|Trump administration drafts plan to raise asylum bar, speed deportations - |
By Julia Edwards Ainsley WASHINGTON (Reuters) - The Department of Homeland Security has prepared new guidance for immigration agents aimed at speeding up deportations by denying asylum claims earlier in the process. The new guidelines, contained in a draft memo dated February 17 but not yet sent to field offices, directs agents to only pass applicants who have a good chance of ultimately getting asylum, but does not give specific criteria for establishing credible fear of persecution if sent home. The guidance instructs asylum officers to "elicit all relevant information" in determining whether an applicant has "credible fear" of persecution if returned home, the first obstacle faced by migrants on the U.S.-Mexico border requesting asylum.
|SpaceX launches rocket from historic NASA pad in Florida - |
A SpaceX Falcon rocket blasted off on Sunday from a Florida launch pad once used to send NASA astronauts to the moon, a step forward for billionaire entrepreneur Elon Musk and his company's goal of ferrying astronauts to the International Space Station. The 229-foot tall (70-meter) Falcon 9 soared off a seaside launch pad at the Kennedy Space Center at 9:39 a.m. EST (1439 GMT) carrying a Dragon cargo ship that holds supplies and science experiments for the station. Nine minutes after blastoff, the main section of the rocket flew back to a landing pad at nearby Cape Canaveral Air Force Station, the eighth successful touchdown for Space Exploration Technologies Corp.
|Florida middle schooler threw block at Trump motorcade, sheriff says - |
A Florida middle school student may face criminal charges after confessing to throwing a wooden block at a vehicle in U.S. President Donald Trump's motorcade as it drove through West Palm Beach on Friday, the local sheriff's office said. Authorities received reports that a vehicle in the motorcade appeared to have been struck by a hard, small object, the Palm Beach County Sheriff's Office said in a news release.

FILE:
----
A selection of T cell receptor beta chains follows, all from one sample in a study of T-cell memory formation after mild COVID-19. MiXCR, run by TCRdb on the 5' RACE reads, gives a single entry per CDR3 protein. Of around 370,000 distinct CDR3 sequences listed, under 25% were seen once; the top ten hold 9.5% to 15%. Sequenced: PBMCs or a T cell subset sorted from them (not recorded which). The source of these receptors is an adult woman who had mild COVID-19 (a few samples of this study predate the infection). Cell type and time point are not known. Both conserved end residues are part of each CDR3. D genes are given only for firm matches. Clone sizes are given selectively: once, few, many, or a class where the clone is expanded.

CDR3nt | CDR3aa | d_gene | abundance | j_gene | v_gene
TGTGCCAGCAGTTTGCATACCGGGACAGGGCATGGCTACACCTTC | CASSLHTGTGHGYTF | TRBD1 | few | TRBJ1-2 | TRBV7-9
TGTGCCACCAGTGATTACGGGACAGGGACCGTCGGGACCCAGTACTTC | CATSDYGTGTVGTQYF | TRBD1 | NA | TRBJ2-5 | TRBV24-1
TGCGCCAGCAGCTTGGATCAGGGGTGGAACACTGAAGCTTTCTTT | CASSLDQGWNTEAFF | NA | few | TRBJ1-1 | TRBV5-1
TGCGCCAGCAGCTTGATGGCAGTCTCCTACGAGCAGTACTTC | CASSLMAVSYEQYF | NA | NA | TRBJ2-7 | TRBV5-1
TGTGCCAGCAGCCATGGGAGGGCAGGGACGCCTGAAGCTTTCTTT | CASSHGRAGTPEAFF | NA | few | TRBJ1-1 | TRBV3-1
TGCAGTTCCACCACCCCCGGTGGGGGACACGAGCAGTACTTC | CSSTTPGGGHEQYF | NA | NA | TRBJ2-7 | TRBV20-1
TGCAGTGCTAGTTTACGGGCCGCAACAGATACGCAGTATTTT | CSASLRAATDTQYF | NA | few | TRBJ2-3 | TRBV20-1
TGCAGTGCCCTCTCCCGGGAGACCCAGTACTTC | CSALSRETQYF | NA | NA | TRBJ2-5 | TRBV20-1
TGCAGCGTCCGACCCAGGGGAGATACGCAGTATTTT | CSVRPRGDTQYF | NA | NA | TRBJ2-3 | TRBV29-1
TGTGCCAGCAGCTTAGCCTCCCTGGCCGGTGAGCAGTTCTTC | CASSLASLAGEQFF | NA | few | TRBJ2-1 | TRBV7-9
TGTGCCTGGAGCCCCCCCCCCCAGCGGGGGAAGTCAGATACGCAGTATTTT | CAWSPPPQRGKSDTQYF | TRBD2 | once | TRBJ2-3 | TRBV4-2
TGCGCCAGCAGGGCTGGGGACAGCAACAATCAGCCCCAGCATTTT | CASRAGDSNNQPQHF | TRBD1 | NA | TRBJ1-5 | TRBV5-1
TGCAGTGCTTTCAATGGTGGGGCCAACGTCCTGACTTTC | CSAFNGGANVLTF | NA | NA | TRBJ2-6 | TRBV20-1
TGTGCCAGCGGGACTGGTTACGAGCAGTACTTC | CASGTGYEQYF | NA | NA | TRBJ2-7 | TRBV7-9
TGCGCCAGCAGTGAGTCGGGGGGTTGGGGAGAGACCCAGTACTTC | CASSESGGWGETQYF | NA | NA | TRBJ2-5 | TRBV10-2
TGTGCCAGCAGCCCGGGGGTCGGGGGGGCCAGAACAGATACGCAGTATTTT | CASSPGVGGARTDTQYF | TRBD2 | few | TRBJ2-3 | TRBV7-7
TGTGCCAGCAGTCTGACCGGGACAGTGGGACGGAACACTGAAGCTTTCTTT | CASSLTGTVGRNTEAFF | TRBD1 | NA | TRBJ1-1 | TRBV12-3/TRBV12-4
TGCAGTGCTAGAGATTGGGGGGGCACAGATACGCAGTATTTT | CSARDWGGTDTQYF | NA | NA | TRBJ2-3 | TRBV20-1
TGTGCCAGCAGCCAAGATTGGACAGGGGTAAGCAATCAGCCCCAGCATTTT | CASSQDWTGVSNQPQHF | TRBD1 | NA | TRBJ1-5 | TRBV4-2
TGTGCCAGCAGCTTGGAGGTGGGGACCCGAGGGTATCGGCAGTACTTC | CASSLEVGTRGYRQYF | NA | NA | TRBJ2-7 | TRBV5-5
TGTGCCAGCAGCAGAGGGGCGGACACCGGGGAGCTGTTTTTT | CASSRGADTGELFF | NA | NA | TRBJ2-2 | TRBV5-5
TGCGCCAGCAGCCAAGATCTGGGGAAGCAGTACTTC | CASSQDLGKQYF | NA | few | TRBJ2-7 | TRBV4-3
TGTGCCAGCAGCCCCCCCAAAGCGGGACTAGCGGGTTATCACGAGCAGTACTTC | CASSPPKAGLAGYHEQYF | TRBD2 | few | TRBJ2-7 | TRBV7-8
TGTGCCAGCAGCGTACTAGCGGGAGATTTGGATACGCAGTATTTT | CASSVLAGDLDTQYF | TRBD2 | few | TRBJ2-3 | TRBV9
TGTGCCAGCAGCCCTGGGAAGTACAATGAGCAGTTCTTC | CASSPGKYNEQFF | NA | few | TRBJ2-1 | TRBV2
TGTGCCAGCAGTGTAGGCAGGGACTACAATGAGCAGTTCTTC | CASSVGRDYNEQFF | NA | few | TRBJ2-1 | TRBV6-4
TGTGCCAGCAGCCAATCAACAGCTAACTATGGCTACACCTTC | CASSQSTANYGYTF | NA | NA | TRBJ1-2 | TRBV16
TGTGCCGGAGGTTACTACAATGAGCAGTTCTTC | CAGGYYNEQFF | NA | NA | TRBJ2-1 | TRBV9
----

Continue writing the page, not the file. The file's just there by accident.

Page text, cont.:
|Trump's national security candidates promised autonomy - |
By Andy Sullivan and Sarah N. Lynch WASHINGTON (Reuters) - President Donald Trump's next pick for national security adviser will have autonomy over staffing and key decisions, the White House said on Sunday as it scrambles to fill the post following the turbulent departure of Michael Flynn. Trump fired Flynn, a retired U.S. Army general, on Monday after it was revealed that he discussed U.S. sanctions against Russia with the Russian ambassador in Washington ahead of Trump's inauguration and later misled Vice President Mike Pence about the conversations.
|Suppressing free press is 'how dictators get started': Senator McCain - |
Senator John McCain, defending the media against the latest attack by President Donald Trump, warned that suppressing the free press was "how dictators get started". The Arizona Republican, a frequent critic of Trump, was responding to a tweet in which Trump accused the media of being “the enemy of the American people”. The international order established after World War Two was built in part on a free press, McCain said in an excerpt of an interview with NBC's "Meet the Press" that was released in advance of the full Sunday morning broadcast.